Quin. Ay; or else one must come in with a bush of thorns and a lanthorn, and say, he comes to disfigure, or to present, the person of moon-shine. Then, there is another thing. We must have a wall in the great chamber; for Pyramus and Thisby, says the story, did talk through the chink of a wall.
Snug. You never can bring in a wall.-What say you, Bottom?
Bot. Some man or other must present wall: and let him have some plaster, or some loam, or some rough-cast about him, to signify wall; or let him hold his fingers thus, and through that cranny shall Pyramus and Thisby whisper.
Quin. If that may be, then all is well. Come, sit down, every mother's son, and rehearse your parts. Pyramus, you begin. When you have spoken your speech, enter into that brake,' and so every one according to his cue.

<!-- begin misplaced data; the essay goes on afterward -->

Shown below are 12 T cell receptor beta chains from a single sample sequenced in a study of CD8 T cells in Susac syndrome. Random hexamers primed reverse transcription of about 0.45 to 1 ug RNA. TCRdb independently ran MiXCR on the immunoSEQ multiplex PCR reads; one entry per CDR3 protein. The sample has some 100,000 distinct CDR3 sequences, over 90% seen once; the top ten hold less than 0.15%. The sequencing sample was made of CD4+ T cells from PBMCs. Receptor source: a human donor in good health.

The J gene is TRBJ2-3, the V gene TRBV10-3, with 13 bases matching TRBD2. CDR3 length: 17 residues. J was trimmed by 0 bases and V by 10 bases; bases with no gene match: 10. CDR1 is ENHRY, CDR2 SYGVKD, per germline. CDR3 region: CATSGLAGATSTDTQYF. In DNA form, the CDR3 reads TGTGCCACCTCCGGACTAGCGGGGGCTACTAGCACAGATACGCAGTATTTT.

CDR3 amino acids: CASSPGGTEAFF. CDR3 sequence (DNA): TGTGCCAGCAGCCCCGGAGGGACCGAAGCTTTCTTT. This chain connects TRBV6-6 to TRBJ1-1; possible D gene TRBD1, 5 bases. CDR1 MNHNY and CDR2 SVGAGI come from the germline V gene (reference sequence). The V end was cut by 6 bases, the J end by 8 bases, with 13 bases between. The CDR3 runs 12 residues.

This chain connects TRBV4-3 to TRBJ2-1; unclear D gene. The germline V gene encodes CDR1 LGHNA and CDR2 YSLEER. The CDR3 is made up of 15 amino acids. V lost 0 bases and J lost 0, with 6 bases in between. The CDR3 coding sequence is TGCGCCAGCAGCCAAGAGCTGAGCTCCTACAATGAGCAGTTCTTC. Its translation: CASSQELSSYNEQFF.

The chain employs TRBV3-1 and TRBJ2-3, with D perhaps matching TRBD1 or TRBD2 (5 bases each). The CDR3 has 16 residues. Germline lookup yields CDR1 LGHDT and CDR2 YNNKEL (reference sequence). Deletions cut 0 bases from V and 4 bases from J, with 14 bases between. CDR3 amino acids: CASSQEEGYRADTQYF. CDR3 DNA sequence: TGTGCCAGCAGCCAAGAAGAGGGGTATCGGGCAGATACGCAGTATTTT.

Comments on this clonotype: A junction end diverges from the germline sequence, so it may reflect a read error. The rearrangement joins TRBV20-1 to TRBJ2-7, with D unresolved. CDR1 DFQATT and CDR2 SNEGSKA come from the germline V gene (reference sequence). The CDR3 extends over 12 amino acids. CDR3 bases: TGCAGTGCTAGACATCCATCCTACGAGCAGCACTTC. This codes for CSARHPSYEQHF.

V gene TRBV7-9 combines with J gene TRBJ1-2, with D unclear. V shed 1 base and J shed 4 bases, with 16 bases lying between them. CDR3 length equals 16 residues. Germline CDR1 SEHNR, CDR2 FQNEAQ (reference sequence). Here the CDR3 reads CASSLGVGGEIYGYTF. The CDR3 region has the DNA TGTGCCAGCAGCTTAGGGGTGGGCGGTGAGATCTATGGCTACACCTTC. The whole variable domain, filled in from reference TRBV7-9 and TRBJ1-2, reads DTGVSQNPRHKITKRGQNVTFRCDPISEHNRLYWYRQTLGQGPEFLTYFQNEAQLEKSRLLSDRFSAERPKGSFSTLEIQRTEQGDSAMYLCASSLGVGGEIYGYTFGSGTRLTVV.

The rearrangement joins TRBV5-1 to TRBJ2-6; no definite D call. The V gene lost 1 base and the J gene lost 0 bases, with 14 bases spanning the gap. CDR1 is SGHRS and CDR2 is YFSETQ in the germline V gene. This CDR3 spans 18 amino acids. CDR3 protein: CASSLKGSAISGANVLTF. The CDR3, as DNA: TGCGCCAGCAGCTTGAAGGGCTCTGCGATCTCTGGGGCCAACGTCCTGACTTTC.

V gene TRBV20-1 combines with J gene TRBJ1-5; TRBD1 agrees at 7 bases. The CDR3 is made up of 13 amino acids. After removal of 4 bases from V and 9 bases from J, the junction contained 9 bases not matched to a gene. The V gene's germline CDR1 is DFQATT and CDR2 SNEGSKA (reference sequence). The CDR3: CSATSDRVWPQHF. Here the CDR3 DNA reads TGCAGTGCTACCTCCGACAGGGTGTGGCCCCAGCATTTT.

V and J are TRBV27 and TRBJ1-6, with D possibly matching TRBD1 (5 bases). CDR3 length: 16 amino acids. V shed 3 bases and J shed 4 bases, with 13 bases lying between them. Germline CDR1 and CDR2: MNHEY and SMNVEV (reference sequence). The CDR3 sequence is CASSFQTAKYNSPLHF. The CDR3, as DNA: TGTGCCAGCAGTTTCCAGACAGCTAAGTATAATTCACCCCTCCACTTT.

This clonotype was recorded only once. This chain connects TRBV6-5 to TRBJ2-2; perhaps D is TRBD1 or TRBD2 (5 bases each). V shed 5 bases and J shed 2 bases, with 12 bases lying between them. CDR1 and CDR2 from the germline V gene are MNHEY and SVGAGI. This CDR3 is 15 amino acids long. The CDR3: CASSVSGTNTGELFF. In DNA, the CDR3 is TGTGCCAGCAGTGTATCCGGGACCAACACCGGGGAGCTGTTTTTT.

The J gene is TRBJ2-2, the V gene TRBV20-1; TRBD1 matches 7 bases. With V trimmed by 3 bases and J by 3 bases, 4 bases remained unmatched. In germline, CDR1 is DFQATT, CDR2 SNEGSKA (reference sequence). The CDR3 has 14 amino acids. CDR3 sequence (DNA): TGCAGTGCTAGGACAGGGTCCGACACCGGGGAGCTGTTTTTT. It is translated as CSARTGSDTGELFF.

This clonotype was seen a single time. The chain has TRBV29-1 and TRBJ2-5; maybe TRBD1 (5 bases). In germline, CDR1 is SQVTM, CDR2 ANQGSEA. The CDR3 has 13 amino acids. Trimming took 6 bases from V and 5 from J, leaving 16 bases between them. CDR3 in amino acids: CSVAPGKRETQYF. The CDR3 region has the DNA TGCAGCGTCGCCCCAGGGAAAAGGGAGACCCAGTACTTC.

Enter Puck behind.
Puck. What hempen home-spuns have we swaggering here,
So near the cradle of the fairy queen?
Quin. Speak, Pyramus.-Thisby, stand forth.
Pyr.odors savors sweet:
So hath thy breath, my dearest Thisby dear.But, hark, a voice! Stay thou but here awhile, And by and by I will to thee appear.
Puck. A stranger Pyramus than e'er played here!
This. Must I speak now?
Quin. Ay, marry, must you; for you must understand, he goes but to see a noise that he heard, and is to come again.
This. Most radiant Pyramus, most lily-white of hue, Of color like the red rose on triumphant brier, Most brisky juvenal, and eke most lovely Jew,
As true as truest horse, that yet would never tire, I'll meet thee, Pyramus, at Ninny's tomb.
Quin. Ninus' tomb, man. Why, you must not speak that yet; that you answer to Pyramus. You speak all your part at once, cues and all.-Pyramus, enter; your cue is past; it is, never tire.
Re-enter PUCK, and Воттом with an ass's head. This. O-As true as truest horse, that yet would never tire.
Pyr. If I were fair, Thisby, I were only thine.— Quin. O monstrous! O strange! we are haunted. Pray, masters! fly, masters! help! [Exeunt Clowns. Puck. I'll follow you, I'll lead you about a round, Through bog, through bush, through brake, through
Sometime a horse I'll be, sometime a hound,